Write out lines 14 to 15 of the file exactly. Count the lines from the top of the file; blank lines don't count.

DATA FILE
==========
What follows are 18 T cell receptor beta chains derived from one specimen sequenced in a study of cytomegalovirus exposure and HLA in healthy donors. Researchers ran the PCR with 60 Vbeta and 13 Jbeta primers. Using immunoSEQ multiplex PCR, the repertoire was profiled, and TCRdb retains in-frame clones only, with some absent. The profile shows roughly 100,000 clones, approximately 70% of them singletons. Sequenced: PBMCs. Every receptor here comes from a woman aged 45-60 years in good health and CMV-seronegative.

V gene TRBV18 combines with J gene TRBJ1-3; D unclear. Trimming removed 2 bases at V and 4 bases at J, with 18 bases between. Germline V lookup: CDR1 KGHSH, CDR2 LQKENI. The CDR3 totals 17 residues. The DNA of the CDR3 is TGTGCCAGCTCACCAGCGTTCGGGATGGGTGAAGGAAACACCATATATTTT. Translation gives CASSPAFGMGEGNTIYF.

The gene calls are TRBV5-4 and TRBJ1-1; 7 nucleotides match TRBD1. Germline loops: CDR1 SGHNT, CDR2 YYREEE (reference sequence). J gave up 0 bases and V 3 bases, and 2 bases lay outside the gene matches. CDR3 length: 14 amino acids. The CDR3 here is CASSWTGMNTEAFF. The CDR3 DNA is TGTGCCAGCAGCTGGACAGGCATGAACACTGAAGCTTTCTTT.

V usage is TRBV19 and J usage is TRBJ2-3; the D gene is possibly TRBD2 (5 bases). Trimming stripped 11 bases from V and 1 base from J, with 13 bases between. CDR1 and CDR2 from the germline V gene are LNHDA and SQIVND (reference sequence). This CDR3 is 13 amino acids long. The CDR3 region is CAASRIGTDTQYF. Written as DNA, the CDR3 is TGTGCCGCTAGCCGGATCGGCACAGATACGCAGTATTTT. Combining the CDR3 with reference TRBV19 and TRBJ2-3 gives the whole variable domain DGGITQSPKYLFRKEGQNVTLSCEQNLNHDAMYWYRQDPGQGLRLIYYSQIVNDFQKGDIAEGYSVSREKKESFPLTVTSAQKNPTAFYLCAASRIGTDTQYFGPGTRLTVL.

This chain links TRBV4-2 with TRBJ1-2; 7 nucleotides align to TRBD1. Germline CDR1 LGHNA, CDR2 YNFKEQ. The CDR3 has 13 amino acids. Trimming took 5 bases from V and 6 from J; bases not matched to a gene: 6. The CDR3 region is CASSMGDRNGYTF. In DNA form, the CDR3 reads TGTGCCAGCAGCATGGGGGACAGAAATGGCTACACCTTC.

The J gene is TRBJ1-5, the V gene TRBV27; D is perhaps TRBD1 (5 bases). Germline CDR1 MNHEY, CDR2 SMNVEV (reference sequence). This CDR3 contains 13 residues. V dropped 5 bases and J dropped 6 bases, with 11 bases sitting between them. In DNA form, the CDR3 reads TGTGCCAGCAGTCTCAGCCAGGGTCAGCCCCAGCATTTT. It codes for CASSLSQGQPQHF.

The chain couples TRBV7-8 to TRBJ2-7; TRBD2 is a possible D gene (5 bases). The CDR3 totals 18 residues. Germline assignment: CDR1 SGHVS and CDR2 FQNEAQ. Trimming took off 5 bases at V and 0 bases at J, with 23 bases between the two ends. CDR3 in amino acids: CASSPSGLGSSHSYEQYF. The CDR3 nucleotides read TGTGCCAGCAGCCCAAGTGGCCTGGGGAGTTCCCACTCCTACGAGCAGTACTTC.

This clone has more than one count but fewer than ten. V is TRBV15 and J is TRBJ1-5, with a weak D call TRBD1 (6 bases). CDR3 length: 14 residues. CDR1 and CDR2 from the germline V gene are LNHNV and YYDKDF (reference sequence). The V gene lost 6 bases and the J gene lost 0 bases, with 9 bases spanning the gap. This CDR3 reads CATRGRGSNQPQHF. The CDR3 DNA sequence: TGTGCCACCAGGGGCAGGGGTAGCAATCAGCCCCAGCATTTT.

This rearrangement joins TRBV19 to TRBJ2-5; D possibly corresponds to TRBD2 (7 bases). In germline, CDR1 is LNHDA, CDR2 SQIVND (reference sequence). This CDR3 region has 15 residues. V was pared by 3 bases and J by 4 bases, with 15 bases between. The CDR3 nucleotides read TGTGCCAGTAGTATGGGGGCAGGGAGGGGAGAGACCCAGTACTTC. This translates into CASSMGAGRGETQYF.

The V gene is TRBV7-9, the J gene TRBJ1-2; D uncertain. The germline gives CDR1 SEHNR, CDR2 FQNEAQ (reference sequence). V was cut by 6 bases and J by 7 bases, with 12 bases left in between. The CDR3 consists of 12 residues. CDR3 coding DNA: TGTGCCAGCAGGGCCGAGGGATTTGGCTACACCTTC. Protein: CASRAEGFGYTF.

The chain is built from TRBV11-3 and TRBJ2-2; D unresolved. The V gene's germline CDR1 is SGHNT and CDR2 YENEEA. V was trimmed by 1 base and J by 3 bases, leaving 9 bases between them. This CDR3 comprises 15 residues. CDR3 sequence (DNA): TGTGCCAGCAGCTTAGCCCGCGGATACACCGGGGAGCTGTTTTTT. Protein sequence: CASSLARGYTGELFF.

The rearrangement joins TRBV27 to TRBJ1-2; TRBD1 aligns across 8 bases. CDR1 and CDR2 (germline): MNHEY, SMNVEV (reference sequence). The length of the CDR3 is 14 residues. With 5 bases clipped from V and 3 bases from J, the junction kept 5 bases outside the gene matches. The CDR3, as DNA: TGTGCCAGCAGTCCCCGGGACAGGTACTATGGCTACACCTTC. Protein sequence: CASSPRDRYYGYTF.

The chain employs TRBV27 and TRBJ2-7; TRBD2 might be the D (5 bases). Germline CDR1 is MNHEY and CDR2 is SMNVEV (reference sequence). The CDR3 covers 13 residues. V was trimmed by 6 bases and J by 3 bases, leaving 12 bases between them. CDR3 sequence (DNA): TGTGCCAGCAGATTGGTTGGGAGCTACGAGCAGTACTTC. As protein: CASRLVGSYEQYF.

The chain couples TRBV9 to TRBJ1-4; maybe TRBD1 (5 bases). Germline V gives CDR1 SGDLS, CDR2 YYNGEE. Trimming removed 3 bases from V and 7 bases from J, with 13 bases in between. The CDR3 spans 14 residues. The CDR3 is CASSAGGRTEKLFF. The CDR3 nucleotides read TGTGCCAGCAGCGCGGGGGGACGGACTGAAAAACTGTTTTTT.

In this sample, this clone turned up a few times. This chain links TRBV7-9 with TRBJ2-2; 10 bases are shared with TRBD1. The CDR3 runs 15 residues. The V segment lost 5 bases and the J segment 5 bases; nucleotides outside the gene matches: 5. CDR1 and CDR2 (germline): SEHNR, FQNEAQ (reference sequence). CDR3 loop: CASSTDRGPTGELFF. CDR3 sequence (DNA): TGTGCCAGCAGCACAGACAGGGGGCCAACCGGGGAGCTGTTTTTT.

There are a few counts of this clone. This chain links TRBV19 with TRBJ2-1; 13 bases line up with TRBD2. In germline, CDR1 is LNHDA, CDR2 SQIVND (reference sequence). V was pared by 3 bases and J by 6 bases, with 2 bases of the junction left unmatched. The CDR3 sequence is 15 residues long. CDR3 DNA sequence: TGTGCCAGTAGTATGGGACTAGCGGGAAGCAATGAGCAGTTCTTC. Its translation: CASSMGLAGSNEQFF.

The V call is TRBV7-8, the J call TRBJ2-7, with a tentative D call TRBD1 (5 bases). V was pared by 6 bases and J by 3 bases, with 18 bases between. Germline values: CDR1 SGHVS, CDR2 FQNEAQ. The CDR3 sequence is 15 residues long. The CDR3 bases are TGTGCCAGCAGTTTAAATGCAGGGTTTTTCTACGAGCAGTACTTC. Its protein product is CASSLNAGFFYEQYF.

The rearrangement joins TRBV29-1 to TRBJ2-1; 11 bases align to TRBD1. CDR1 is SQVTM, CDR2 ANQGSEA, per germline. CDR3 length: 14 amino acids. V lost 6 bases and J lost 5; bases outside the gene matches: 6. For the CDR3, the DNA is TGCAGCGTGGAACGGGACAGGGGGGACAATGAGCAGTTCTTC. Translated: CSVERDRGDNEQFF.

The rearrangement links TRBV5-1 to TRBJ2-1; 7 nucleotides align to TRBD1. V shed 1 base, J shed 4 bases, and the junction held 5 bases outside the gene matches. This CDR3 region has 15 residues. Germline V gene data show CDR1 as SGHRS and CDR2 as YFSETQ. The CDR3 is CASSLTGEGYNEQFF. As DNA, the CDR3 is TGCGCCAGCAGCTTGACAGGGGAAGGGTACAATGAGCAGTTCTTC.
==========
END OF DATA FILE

The chain couples TRBV9 to TRBJ1-4; maybe TRBD1 (5 bases). Germline V gives CDR1 SGDLS, CDR2 YYNGEE. Trimming removed 3 bases from V and 7 bases from J, with 13 bases in between. The CDR3 spans 14 residues. The CDR3 is CASSAGGRTEKLFF. The CDR3 nucleotides read TGTGCCAGCAGCGCGGGGGGACGGACTGAAAAACTGTTTTTT.

In this sample, this clone turned up a few times. This chain links TRBV7-9 with TRBJ2-2; 10 bases are shared with TRBD1. The CDR3 runs 15 residues. The V segment lost 5 bases and the J segment 5 bases; nucleotides outside the gene matches: 5. CDR1 and CDR2 (germline): SEHNR, FQNEAQ (reference sequence). CDR3 loop: CASSTDRGPTGELFF. CDR3 sequence (DNA): TGTGCCAGCAGCACAGACAGGGGGCCAACCGGGGAGCTGTTTTTT.